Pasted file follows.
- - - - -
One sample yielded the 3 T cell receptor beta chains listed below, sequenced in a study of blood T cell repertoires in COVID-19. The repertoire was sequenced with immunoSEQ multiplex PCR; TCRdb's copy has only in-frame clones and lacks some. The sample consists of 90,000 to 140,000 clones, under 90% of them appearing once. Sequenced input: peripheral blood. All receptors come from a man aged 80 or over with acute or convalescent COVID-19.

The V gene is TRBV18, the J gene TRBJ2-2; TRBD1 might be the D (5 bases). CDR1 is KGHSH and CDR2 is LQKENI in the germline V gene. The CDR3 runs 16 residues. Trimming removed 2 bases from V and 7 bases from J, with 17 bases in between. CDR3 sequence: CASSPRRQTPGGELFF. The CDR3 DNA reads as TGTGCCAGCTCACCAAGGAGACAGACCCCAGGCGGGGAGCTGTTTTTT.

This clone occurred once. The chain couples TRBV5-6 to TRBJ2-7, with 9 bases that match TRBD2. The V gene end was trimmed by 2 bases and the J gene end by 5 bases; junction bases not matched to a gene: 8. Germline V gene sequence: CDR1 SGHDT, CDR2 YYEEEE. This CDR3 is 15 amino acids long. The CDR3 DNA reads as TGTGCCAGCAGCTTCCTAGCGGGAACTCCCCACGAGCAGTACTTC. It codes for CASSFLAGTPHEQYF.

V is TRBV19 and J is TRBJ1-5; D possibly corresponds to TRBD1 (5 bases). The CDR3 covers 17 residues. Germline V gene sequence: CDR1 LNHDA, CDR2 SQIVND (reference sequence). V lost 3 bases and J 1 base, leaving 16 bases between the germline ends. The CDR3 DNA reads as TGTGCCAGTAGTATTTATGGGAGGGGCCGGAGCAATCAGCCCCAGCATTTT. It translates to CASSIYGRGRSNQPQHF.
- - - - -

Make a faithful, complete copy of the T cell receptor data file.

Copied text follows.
One sample yielded the 3 T cell receptor beta chains listed below, sequenced in a study of blood T cell repertoires in COVID-19. The repertoire was sequenced with immunoSEQ multiplex PCR; TCRdb's copy has only in-frame clones and lacks some. The sample consists of 90,000 to 140,000 clones, under 90% of them appearing once. Sequenced input: peripheral blood. All receptors come from a man aged 80 or over with acute or convalescent COVID-19.

The V gene is TRBV18, the J gene TRBJ2-2; TRBD1 might be the D (5 bases). CDR1 is KGHSH and CDR2 is LQKENI in the germline V gene. The CDR3 runs 16 residues. Trimming removed 2 bases from V and 7 bases from J, with 17 bases in between. CDR3 sequence: CASSPRRQTPGGELFF. The CDR3 DNA reads as TGTGCCAGCTCACCAAGGAGACAGACCCCAGGCGGGGAGCTGTTTTTT.

This clone occurred once. The chain couples TRBV5-6 to TRBJ2-7, with 9 bases that match TRBD2. The V gene end was trimmed by 2 bases and the J gene end by 5 bases; junction bases not matched to a gene: 8. Germline V gene sequence: CDR1 SGHDT, CDR2 YYEEEE. This CDR3 is 15 amino acids long. The CDR3 DNA reads as TGTGCCAGCAGCTTCCTAGCGGGAACTCCCCACGAGCAGTACTTC. It codes for CASSFLAGTPHEQYF.

V is TRBV19 and J is TRBJ1-5; D possibly corresponds to TRBD1 (5 bases). The CDR3 covers 17 residues. Germline V gene sequence: CDR1 LNHDA, CDR2 SQIVND (reference sequence). V lost 3 bases and J 1 base, leaving 16 bases between the germline ends. The CDR3 DNA reads as TGTGCCAGTAGTATTTATGGGAGGGGCCGGAGCAATCAGCCCCAGCATTTT. It translates to CASSIYGRGRSNQPQHF.